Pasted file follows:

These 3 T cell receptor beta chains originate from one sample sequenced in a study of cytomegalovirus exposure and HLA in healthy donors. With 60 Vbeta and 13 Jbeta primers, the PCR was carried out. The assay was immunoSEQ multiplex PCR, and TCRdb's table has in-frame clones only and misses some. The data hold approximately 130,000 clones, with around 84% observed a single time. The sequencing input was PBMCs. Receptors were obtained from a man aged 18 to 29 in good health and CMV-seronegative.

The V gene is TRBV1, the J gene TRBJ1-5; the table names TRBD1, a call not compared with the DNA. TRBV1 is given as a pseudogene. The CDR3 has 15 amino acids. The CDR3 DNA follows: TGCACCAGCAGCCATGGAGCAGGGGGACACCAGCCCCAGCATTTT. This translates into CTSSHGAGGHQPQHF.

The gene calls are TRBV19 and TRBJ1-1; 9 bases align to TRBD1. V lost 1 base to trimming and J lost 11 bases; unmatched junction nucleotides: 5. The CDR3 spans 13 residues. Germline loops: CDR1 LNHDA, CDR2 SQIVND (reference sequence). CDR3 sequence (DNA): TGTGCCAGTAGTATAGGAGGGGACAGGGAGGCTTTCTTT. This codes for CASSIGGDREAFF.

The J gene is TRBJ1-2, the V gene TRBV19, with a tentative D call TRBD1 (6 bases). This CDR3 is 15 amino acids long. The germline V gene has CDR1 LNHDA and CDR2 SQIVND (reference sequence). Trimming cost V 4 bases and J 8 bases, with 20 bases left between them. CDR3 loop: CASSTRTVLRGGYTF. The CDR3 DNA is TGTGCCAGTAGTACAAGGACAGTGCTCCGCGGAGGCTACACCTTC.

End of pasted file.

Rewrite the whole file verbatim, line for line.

These 3 T cell receptor beta chains originate from one sample sequenced in a study of cytomegalovirus exposure and HLA in healthy donors. With 60 Vbeta and 13 Jbeta primers, the PCR was carried out. The assay was immunoSEQ multiplex PCR, and TCRdb's table has in-frame clones only and misses some. The data hold approximately 130,000 clones, with around 84% observed a single time. The sequencing input was PBMCs. Receptors were obtained from a man aged 18 to 29 in good health and CMV-seronegative.

The V gene is TRBV1, the J gene TRBJ1-5; the table names TRBD1, a call not compared with the DNA. TRBV1 is given as a pseudogene. The CDR3 has 15 amino acids. The CDR3 DNA follows: TGCACCAGCAGCCATGGAGCAGGGGGACACCAGCCCCAGCATTTT. This translates into CTSSHGAGGHQPQHF.

The gene calls are TRBV19 and TRBJ1-1; 9 bases align to TRBD1. V lost 1 base to trimming and J lost 11 bases; unmatched junction nucleotides: 5. The CDR3 spans 13 residues. Germline loops: CDR1 LNHDA, CDR2 SQIVND (reference sequence). CDR3 sequence (DNA): TGTGCCAGTAGTATAGGAGGGGACAGGGAGGCTTTCTTT. This codes for CASSIGGDREAFF.

The J gene is TRBJ1-2, the V gene TRBV19, with a tentative D call TRBD1 (6 bases). This CDR3 is 15 amino acids long. The germline V gene has CDR1 LNHDA and CDR2 SQIVND (reference sequence). Trimming cost V 4 bases and J 8 bases, with 20 bases left between them. CDR3 loop: CASSTRTVLRGGYTF. The CDR3 DNA is TGTGCCAGTAGTACAAGGACAGTGCTCCGCGGAGGCTACACCTTC.